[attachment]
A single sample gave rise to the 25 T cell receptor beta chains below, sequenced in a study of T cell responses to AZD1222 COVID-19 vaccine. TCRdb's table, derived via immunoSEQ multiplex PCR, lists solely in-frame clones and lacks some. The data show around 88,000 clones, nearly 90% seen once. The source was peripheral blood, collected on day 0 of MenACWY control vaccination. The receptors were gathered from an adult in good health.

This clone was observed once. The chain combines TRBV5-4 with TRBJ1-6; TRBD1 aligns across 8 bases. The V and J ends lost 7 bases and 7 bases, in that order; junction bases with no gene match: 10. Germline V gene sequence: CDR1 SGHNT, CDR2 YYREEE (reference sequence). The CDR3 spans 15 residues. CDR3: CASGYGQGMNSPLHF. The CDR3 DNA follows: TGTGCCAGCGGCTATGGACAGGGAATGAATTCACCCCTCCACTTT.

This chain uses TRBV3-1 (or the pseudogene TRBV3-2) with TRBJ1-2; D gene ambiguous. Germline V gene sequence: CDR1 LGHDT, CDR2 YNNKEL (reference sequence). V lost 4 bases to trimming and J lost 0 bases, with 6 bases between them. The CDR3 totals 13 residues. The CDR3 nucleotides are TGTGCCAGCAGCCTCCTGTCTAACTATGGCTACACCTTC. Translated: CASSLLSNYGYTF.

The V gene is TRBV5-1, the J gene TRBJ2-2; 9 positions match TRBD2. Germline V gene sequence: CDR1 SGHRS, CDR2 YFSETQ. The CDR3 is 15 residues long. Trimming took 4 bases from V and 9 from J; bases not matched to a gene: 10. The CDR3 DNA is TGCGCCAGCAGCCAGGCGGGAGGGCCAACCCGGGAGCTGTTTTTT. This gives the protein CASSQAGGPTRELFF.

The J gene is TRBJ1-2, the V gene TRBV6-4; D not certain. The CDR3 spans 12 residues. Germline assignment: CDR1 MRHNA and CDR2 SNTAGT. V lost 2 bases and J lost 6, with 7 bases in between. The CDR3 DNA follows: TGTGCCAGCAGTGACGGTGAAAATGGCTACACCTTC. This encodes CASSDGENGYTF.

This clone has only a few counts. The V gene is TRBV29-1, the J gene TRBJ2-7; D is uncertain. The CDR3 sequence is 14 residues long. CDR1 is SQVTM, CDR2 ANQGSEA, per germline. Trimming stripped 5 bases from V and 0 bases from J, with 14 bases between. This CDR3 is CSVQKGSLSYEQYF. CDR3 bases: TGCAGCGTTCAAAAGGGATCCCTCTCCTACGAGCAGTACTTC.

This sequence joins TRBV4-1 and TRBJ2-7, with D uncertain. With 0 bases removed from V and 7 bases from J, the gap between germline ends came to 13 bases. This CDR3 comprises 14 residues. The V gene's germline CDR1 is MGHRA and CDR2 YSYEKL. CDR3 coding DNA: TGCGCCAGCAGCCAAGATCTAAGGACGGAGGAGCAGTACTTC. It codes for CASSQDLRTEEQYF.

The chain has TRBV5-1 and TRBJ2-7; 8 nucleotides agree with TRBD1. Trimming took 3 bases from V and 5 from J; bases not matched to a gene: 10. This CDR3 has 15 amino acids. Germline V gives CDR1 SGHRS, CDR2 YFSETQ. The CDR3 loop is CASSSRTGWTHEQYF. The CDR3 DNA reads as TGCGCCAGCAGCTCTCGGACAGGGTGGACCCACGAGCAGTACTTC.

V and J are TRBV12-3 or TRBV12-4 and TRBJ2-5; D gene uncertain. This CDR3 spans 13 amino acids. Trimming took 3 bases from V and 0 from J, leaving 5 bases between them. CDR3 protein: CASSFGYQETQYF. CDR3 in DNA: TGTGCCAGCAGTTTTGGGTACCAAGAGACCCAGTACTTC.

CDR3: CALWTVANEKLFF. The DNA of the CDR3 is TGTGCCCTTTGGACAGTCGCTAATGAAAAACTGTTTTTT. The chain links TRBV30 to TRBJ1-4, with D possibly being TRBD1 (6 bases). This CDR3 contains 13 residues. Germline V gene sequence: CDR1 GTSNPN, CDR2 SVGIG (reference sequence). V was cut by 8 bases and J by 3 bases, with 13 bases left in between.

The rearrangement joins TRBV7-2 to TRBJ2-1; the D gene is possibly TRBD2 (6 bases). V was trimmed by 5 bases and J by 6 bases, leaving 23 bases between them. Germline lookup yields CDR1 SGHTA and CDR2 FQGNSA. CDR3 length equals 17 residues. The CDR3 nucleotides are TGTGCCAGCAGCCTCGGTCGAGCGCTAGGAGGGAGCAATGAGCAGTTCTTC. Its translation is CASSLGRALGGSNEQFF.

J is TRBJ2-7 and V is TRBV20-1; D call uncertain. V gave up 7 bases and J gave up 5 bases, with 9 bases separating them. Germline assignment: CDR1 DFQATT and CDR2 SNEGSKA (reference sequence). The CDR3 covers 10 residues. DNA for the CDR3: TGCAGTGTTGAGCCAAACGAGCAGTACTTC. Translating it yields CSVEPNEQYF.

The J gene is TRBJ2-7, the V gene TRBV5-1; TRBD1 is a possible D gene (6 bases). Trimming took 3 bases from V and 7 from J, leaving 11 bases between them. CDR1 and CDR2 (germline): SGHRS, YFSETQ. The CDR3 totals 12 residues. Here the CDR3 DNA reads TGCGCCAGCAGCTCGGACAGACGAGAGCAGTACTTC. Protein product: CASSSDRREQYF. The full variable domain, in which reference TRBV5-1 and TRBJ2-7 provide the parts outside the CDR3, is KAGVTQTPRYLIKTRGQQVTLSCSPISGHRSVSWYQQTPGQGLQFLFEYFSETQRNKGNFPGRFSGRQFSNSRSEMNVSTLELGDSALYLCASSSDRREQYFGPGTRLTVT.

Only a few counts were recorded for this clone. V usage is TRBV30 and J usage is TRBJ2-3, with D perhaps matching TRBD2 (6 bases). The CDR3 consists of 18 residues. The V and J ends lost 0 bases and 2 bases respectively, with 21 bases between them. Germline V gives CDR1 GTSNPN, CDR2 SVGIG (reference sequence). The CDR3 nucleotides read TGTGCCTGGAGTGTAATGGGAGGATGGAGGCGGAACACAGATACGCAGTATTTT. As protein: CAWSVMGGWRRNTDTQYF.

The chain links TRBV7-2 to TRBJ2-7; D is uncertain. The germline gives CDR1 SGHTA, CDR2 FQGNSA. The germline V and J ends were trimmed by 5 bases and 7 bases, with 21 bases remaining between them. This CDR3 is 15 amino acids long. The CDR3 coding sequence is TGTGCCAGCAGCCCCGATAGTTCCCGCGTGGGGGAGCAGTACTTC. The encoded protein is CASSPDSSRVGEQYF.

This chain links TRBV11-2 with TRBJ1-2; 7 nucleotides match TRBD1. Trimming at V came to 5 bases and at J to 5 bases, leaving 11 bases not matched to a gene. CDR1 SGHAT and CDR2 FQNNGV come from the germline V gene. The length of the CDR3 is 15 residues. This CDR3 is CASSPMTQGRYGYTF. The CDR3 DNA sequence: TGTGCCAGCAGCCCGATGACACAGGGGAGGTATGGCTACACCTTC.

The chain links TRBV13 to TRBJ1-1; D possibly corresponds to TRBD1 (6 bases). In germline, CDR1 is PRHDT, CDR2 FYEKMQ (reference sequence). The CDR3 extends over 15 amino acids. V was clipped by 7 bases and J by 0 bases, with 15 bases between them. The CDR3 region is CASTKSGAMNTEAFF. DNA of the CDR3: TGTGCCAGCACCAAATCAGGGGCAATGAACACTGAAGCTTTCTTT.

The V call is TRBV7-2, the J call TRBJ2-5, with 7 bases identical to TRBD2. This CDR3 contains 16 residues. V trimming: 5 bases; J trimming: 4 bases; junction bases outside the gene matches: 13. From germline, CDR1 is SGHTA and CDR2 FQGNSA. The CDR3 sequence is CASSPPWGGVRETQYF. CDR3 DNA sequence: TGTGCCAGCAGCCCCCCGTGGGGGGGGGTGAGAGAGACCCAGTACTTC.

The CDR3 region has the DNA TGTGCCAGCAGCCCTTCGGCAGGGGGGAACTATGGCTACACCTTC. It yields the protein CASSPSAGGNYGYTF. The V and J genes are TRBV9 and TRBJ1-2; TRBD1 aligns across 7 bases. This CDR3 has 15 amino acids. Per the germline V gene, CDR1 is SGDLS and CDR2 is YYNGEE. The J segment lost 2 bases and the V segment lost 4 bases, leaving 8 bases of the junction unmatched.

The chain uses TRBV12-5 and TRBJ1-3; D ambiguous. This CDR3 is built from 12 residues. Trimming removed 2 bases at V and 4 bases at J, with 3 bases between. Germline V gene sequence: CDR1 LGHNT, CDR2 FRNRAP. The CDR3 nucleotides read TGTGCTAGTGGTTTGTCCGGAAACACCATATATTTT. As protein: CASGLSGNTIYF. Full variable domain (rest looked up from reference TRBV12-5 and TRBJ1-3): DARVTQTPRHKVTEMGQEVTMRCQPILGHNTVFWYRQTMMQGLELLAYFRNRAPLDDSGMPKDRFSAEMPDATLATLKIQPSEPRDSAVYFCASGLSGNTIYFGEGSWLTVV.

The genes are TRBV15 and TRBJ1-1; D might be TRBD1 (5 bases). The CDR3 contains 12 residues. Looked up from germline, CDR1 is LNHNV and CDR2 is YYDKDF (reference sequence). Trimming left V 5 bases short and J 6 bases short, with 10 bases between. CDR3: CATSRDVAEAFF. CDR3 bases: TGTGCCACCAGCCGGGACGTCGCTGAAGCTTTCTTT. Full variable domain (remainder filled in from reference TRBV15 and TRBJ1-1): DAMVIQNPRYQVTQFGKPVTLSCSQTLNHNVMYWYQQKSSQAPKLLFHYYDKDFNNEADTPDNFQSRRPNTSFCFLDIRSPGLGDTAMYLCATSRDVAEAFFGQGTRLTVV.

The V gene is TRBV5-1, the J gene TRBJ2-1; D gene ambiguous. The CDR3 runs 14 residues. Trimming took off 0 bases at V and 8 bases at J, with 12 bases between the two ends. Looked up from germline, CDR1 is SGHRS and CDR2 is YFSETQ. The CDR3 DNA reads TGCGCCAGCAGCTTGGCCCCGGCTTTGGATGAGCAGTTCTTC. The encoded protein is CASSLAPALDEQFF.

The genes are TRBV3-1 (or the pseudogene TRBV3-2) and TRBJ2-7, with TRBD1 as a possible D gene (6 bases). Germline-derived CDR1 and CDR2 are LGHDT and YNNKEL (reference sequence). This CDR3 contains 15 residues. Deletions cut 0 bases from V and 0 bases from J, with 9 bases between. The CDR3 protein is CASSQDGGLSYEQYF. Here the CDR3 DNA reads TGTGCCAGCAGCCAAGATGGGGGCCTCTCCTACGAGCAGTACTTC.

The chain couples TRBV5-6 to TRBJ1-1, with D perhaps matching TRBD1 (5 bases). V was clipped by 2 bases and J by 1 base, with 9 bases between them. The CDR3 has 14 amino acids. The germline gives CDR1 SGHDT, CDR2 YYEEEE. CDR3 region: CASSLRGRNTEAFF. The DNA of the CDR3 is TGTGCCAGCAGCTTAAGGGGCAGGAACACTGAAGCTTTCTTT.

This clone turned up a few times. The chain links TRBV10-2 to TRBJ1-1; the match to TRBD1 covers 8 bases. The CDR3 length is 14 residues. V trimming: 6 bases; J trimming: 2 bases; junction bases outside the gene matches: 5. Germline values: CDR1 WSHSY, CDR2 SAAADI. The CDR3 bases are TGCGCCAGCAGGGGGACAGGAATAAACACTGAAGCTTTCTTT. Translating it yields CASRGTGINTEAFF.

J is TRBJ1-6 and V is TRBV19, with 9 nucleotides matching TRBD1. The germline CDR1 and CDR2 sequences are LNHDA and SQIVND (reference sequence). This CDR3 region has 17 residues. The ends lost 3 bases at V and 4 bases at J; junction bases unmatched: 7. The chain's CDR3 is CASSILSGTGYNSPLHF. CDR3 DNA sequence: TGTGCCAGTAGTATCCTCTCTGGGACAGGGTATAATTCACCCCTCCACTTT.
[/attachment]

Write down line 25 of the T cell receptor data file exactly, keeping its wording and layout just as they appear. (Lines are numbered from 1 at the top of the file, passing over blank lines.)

This clone turned up a few times. The chain links TRBV10-2 to TRBJ1-1; the match to TRBD1 covers 8 bases. The CDR3 length is 14 residues. V trimming: 6 bases; J trimming: 2 bases; junction bases outside the gene matches: 5. Germline values: CDR1 WSHSY, CDR2 SAAADI. The CDR3 bases are TGCGCCAGCAGGGGGACAGGAATAAACACTGAAGCTTTCTTT. Translating it yields CASRGTGINTEAFF.